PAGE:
And thus I suggest that Zimbabwe might as well have a go with free banking.
One of the curios of the Zimbabwean economy is that it still has a
significant presence from UK commercial banks (Barclays Zimbabwe, a
subsidiary of Barclays plc is the largest, with Standard Chartered not
far behind). Not very well informed UK journalists often discover this
fact and then write ill-informed
articles about "propping up Mugabe" (the reality is that neither
company has made a cent in profit in Zimbabwe for about five years, but
both of them have correctly assessed that they would hardly be doing
the Zimbabweans a favour by destroying their domestic banking system.
They don’t "make loans to the Mugabe regime", they hold excess deposits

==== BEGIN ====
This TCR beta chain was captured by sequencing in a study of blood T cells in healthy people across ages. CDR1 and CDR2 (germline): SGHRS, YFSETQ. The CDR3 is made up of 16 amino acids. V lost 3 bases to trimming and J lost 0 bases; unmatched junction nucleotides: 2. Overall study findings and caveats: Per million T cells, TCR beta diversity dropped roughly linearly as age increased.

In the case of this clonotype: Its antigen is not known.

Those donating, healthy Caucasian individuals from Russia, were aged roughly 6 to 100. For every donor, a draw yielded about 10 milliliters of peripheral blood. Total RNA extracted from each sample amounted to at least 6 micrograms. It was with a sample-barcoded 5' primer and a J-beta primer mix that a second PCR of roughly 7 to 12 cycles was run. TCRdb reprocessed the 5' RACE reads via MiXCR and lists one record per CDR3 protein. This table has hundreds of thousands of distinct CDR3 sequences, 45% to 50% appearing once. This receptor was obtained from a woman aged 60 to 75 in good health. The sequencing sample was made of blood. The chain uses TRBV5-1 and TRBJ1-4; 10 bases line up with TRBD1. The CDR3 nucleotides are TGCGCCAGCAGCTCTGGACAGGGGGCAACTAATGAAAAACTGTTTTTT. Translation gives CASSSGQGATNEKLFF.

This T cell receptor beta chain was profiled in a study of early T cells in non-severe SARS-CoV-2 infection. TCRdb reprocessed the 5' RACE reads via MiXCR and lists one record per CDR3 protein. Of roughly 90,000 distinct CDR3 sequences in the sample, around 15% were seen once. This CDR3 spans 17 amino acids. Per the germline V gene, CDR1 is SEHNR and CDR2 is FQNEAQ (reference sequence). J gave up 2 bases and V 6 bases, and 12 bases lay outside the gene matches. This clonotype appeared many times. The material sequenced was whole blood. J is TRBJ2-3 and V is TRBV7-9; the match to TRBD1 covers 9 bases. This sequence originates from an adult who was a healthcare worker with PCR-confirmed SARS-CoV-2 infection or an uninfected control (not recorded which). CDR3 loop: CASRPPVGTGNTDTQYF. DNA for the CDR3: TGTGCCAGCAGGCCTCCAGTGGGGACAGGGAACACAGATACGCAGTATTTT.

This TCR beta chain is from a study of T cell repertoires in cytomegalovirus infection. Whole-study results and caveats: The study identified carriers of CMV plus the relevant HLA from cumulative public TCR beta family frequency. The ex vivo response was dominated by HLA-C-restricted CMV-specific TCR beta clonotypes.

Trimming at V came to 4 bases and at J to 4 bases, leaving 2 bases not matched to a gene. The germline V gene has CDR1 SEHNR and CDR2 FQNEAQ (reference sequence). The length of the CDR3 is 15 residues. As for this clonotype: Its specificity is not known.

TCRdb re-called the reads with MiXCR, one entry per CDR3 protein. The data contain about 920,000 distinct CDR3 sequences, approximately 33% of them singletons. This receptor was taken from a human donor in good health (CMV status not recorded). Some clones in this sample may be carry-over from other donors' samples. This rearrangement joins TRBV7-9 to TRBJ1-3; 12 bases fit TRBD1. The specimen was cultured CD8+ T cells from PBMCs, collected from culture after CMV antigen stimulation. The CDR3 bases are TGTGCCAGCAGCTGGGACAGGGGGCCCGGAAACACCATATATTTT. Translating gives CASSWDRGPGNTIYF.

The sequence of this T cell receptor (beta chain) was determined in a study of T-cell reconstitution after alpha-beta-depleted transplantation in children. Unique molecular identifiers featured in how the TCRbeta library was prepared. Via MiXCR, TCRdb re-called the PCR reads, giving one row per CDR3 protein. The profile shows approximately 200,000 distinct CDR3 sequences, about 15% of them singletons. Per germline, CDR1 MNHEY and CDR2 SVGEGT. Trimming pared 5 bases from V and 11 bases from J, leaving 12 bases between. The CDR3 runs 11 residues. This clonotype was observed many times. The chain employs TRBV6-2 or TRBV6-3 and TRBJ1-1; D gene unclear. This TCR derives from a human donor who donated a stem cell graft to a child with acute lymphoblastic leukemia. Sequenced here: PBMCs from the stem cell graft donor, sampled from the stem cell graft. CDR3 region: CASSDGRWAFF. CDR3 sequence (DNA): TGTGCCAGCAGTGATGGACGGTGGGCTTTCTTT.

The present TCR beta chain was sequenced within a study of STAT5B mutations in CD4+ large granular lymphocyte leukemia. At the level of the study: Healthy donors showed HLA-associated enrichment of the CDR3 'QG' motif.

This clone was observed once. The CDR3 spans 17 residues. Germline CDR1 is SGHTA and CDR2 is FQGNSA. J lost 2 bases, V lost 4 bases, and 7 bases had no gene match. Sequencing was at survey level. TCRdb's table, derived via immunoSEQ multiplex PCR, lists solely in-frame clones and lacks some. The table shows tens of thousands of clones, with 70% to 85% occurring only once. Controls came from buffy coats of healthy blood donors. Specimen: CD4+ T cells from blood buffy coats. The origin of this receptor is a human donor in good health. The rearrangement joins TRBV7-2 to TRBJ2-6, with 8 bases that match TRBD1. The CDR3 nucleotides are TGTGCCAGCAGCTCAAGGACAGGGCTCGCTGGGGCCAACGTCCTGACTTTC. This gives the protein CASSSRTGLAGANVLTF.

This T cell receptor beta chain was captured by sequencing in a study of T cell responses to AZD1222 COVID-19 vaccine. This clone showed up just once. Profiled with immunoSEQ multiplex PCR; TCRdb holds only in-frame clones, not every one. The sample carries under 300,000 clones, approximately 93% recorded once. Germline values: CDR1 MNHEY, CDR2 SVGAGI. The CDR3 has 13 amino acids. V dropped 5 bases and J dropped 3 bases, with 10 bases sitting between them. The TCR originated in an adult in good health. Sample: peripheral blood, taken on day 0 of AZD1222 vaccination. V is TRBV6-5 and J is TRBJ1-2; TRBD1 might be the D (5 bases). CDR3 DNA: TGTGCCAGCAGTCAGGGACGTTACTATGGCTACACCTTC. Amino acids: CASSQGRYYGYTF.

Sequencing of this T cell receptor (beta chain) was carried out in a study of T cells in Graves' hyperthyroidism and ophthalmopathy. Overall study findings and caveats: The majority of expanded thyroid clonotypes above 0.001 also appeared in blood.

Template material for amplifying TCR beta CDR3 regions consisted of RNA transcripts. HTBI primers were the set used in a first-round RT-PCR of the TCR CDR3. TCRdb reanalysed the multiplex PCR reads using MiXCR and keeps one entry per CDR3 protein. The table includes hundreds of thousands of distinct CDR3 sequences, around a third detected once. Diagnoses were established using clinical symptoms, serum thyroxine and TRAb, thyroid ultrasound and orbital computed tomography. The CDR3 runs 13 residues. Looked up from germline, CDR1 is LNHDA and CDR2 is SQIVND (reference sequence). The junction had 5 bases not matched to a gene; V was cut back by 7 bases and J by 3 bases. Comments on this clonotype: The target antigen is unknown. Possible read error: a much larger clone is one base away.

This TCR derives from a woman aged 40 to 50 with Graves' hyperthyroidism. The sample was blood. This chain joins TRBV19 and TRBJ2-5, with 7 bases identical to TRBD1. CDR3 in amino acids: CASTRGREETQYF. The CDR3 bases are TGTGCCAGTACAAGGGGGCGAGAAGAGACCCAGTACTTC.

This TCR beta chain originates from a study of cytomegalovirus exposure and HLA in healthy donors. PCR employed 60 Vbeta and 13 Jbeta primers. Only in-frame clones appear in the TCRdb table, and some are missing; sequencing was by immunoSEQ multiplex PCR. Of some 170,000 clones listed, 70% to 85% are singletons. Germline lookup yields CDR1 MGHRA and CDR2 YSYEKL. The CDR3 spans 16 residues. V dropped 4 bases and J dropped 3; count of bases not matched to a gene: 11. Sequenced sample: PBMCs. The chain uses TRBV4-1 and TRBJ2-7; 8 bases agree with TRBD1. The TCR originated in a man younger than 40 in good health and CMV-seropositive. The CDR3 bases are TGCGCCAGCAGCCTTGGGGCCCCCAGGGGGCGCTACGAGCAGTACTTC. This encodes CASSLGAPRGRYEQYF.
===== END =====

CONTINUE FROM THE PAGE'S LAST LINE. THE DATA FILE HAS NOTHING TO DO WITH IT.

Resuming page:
(which are substantial as there aren’t many viable commercial lending
propositions in Zimbabwe) in short term government bonds.
BBZ and SC have substantially better credit ratings than the Zimbabwean
state and justifiably so, and they have more of an interest in
maintaining sound money in the long term than the Zimbabwean state too.
They certainly don’t have any interest in printing a note with twelve
zeroes on it. Why not let them print banknotes and treat them as legal
tender? There’s my plan for monetary reform; doesn’t work for most
hyperinflationary countries as the local banking system is usually
about as weak as the state but Zimbabwe is a special case.
That’s from DSquared and right on the mark I would say.